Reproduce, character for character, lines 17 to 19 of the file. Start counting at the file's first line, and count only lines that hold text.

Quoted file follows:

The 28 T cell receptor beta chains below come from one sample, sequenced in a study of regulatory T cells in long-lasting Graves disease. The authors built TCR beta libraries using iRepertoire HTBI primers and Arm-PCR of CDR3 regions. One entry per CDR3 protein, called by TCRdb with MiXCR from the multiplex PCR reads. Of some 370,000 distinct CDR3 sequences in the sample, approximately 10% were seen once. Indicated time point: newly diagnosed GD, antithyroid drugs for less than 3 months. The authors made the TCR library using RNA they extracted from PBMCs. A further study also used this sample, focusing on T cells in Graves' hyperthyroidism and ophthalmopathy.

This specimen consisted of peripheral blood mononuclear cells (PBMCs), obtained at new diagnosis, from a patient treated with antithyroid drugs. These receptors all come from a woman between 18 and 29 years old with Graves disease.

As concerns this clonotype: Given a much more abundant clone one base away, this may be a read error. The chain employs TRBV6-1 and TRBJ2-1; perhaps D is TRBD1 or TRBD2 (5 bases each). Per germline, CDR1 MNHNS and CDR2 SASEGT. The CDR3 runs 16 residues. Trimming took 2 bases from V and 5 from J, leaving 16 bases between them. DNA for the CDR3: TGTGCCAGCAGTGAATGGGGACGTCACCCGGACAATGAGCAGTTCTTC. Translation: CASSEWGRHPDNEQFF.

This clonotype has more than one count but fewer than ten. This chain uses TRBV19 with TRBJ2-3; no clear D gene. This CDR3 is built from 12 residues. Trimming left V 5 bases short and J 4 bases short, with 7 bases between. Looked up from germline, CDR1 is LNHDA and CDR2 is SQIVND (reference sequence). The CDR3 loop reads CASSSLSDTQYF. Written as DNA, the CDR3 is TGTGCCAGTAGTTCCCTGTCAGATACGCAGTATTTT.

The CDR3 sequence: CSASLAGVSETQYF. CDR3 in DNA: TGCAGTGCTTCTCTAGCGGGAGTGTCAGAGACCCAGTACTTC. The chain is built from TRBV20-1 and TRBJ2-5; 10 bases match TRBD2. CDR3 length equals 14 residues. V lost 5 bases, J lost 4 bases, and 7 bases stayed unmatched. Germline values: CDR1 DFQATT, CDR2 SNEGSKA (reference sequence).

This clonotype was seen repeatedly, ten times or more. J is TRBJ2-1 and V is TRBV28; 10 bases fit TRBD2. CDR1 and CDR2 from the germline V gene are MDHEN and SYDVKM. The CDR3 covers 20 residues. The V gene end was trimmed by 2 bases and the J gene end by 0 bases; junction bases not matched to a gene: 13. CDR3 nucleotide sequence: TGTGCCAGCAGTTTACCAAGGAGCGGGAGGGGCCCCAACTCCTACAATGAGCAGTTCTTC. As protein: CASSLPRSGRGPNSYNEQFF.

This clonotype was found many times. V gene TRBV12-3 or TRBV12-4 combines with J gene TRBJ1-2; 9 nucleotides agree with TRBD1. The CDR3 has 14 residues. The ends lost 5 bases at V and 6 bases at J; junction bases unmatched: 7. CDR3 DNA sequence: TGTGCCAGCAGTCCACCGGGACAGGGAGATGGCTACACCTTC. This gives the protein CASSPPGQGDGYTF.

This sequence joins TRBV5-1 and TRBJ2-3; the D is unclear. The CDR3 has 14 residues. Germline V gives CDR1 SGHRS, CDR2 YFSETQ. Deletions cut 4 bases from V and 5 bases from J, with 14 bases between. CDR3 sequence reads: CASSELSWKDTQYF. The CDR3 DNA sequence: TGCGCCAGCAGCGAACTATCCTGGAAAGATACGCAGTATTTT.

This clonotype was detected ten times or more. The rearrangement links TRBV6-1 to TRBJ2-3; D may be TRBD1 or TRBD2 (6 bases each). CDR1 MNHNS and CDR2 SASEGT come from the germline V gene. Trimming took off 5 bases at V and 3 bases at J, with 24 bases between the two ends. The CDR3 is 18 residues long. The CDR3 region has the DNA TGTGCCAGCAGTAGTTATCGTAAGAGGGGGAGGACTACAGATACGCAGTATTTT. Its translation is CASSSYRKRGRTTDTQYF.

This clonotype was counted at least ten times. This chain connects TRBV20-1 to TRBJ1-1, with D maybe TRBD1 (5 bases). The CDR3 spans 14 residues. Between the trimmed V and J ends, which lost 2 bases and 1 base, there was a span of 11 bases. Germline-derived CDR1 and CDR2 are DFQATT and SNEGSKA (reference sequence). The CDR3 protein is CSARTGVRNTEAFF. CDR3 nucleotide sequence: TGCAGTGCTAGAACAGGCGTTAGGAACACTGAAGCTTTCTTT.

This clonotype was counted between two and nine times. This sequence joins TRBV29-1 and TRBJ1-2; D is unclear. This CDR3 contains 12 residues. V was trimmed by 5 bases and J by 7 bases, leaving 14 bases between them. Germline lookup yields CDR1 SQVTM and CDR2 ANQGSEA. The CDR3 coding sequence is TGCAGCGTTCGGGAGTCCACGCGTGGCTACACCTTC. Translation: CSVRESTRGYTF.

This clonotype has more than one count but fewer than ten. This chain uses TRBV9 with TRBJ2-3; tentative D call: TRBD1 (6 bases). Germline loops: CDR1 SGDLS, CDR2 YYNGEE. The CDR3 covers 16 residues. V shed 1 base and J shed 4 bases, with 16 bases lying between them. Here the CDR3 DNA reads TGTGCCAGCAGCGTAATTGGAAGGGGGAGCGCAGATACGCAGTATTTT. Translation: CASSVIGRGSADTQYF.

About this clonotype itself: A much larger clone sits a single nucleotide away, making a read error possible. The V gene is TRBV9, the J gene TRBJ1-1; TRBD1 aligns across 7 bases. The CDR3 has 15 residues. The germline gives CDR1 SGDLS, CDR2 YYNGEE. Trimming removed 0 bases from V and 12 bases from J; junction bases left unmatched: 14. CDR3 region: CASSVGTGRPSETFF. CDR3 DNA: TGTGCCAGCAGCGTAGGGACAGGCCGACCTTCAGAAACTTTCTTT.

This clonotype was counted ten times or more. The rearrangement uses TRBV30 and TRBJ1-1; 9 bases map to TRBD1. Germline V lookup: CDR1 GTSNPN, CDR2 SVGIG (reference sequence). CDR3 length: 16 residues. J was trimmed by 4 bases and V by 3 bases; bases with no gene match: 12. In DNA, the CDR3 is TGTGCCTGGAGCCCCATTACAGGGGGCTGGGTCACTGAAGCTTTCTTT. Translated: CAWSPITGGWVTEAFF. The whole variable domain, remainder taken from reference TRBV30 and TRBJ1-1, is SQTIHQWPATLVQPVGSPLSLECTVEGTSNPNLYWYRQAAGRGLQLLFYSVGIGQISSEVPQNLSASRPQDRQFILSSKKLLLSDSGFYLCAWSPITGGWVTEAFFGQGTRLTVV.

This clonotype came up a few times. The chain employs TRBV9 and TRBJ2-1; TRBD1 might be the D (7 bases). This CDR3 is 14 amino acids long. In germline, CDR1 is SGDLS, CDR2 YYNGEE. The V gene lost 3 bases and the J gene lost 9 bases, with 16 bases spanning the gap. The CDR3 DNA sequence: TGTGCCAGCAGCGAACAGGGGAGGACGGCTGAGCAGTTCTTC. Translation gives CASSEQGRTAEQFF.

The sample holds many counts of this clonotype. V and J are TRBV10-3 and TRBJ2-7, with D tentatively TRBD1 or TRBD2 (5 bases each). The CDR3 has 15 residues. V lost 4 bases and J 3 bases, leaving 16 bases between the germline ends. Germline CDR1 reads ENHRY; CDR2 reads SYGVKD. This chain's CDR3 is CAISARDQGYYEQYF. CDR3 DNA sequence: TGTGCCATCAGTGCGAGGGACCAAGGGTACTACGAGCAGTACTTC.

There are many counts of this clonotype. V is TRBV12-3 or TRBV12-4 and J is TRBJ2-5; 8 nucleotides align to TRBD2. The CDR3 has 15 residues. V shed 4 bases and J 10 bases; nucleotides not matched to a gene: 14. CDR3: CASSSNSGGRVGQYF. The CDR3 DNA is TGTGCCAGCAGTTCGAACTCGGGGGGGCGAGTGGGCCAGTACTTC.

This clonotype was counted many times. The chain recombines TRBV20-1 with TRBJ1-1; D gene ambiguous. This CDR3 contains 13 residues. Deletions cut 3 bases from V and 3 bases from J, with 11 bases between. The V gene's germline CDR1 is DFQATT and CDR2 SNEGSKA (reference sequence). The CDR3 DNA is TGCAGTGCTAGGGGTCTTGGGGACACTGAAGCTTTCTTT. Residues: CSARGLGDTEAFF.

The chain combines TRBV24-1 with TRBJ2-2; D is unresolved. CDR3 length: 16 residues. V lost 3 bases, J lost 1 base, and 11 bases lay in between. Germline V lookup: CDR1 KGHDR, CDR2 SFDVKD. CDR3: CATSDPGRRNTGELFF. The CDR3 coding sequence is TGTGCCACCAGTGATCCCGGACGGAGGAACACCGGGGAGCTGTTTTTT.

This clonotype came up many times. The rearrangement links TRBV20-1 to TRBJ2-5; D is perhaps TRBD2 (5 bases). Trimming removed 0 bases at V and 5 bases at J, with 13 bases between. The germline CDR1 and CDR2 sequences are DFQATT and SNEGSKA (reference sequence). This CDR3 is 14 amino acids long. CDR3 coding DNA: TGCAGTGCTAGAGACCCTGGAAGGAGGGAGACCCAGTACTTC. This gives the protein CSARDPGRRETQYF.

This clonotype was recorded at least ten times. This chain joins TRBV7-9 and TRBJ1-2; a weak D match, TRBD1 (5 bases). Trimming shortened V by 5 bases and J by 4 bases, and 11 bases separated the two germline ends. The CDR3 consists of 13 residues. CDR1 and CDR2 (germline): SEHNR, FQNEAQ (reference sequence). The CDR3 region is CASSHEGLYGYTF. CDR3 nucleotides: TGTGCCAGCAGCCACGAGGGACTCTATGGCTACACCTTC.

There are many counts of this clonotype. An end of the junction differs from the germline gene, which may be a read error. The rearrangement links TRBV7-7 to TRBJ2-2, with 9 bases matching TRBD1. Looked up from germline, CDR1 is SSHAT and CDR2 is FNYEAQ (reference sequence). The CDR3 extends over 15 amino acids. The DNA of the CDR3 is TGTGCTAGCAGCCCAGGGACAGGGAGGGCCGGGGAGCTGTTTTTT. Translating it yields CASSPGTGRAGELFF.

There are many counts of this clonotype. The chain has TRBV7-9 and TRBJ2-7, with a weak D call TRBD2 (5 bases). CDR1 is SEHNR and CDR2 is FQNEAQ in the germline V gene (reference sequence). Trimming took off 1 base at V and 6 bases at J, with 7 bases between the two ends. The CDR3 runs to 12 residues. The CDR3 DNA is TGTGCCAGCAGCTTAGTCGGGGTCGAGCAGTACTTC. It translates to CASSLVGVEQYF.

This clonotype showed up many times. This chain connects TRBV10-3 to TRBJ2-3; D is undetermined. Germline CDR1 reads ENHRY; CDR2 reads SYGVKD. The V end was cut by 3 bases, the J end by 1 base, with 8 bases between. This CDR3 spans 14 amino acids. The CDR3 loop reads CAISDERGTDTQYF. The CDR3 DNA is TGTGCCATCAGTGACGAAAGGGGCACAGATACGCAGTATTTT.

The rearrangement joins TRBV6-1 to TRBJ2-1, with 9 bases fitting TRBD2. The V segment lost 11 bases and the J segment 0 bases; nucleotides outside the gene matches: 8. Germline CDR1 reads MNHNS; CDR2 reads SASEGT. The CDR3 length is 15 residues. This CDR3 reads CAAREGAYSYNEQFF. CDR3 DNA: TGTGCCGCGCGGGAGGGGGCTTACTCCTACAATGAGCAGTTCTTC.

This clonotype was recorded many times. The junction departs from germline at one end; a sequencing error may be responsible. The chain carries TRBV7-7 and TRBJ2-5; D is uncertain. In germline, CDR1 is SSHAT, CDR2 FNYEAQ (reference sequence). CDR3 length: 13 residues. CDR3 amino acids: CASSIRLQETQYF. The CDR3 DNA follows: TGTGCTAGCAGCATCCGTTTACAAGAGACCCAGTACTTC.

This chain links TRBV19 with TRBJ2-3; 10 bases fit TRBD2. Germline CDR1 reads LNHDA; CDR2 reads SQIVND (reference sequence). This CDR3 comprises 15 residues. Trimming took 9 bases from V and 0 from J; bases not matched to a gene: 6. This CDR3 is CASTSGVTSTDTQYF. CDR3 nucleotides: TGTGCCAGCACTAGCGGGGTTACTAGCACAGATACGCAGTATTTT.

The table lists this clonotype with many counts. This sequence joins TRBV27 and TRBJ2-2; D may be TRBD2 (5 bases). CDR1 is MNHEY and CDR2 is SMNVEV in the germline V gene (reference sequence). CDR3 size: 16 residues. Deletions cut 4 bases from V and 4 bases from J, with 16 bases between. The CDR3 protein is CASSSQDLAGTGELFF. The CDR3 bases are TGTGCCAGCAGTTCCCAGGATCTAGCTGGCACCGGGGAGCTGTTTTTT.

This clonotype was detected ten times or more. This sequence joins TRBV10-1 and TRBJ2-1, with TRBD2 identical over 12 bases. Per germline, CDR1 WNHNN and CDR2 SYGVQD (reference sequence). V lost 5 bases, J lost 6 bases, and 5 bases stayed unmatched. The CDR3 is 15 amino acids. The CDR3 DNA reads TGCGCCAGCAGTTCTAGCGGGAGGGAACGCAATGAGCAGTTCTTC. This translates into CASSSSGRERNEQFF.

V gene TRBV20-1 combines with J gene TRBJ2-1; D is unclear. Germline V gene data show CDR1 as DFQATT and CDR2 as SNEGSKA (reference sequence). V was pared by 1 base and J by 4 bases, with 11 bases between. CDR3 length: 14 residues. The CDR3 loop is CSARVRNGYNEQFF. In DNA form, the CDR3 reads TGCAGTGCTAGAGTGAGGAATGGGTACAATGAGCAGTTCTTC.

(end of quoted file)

There are many counts of this clonotype. V is TRBV12-3 or TRBV12-4 and J is TRBJ2-5; 8 nucleotides align to TRBD2. The CDR3 has 15 residues. V shed 4 bases and J 10 bases; nucleotides not matched to a gene: 14. CDR3: CASSSNSGGRVGQYF. The CDR3 DNA is TGTGCCAGCAGTTCGAACTCGGGGGGGCGAGTGGGCCAGTACTTC.

This clonotype was counted many times. The chain recombines TRBV20-1 with TRBJ1-1; D gene ambiguous. This CDR3 contains 13 residues. Deletions cut 3 bases from V and 3 bases from J, with 11 bases between. The V gene's germline CDR1 is DFQATT and CDR2 SNEGSKA (reference sequence). The CDR3 DNA is TGCAGTGCTAGGGGTCTTGGGGACACTGAAGCTTTCTTT. Residues: CSARGLGDTEAFF.

The chain combines TRBV24-1 with TRBJ2-2; D is unresolved. CDR3 length: 16 residues. V lost 3 bases, J lost 1 base, and 11 bases lay in between. Germline V lookup: CDR1 KGHDR, CDR2 SFDVKD. CDR3: CATSDPGRRNTGELFF. The CDR3 coding sequence is TGTGCCACCAGTGATCCCGGACGGAGGAACACCGGGGAGCTGTTTTTT.